Please use this identifier to cite or link to this item: http://hdl.handle.net/11707/3289
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dc.contributor.authorDuse, Marco
dc.date.accessioned2015-01-13T16:20:08Z
dc.date.accessioned2015-10-21T11:48:59Z-
dc.date.available2015-01-13T16:20:08Z
dc.date.available2015-10-21T11:48:59Z-
dc.date.issued2007
dc.identifier.urihttp://hdl.handle.net/11707/3289
dc.description.abstractWritten in 1968 by Joan Lindsay, adapted for the screen by Cliff Green and directed in 1975 by Peter Weir, "Picnic at Hanging Rock" is a complex and compelling example of transposition from novel to film. Since "Picnic" is one of the most important films in the history of Australian cinema, it has already been studied several times, though the metaphysical side of Weir's transposition (which the 1998 director's cut has emphasised) has seldom been examined in depth. This essay analyses the metaphores, symbols and patterns that lead to an existential reading of Weir's film, and discusses such issues as time, truth, nature and spirituality, which are at the very core of Weir's film, especially of its shorter and neater version released in 1998.it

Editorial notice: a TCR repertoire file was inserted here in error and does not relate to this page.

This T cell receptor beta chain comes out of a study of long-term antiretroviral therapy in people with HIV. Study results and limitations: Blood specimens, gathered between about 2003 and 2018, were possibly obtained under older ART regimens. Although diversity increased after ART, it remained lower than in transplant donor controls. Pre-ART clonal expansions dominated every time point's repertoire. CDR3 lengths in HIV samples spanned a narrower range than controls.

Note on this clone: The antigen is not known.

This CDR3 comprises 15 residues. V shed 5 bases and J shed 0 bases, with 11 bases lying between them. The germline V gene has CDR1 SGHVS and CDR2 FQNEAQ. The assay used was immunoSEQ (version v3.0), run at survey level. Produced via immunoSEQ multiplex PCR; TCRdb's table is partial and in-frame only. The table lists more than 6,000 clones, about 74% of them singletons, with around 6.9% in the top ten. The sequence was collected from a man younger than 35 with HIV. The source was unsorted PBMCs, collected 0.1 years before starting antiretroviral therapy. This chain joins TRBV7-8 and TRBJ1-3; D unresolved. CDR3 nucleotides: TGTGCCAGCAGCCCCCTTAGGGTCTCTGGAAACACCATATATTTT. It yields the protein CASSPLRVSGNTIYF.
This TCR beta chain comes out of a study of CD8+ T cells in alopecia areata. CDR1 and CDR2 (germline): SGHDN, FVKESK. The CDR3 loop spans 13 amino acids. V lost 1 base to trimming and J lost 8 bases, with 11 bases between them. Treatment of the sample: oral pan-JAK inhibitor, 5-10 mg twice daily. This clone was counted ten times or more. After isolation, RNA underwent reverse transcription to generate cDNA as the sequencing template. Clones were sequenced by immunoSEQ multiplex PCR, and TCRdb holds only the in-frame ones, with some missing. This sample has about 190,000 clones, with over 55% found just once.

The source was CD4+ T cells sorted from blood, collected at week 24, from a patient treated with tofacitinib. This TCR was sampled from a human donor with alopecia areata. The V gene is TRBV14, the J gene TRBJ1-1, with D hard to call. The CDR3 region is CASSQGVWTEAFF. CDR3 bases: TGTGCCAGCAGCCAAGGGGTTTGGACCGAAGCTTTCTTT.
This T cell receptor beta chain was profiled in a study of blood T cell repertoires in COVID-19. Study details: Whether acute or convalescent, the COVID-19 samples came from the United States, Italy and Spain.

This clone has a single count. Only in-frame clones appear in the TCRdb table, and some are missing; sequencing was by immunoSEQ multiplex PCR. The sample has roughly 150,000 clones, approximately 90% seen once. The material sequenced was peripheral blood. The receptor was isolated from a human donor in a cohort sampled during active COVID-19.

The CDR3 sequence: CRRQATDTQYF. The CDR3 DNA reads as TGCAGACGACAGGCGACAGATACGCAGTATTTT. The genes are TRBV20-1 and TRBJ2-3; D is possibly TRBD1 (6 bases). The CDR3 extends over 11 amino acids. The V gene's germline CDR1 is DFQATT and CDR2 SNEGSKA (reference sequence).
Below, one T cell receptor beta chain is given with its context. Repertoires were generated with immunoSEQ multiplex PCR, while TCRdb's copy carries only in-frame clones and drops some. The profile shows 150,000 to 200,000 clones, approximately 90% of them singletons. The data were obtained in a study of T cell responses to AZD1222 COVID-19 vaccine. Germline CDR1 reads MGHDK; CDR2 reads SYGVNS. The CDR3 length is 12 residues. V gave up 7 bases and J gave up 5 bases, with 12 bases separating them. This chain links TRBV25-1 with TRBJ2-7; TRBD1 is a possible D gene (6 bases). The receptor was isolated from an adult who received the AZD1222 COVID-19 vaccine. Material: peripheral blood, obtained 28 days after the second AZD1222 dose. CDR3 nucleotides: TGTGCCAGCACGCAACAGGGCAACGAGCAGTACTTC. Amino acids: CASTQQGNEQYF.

dc.language.isoengit
dc.publisherPadova, Studio Editoriale Gordiniit
dc.relation.ispartofAnnali di Ca' Foscari : Rivista della Facoltà di Lingue e Letterature Straniere dell'Università Ca' Foscari di Venezia, 2007, vol. 46 (1), pp. 143-166it
dc.title1900: A Bush Odyssey. A Metaphysical Reading of "Picnic at Hanging Rock"it
dc.typeArticleit
dc.description.fulltextopenen
dc.subject.keywordsJoan Lindseyit
dc.subject.keywordsPeter Weirit
dc.subject.keywordsAustralian cinemait
dc.subject.keywordsAustralian literatureit
Appears in Collections:Annali di Ca' Foscari. Serie occidentale

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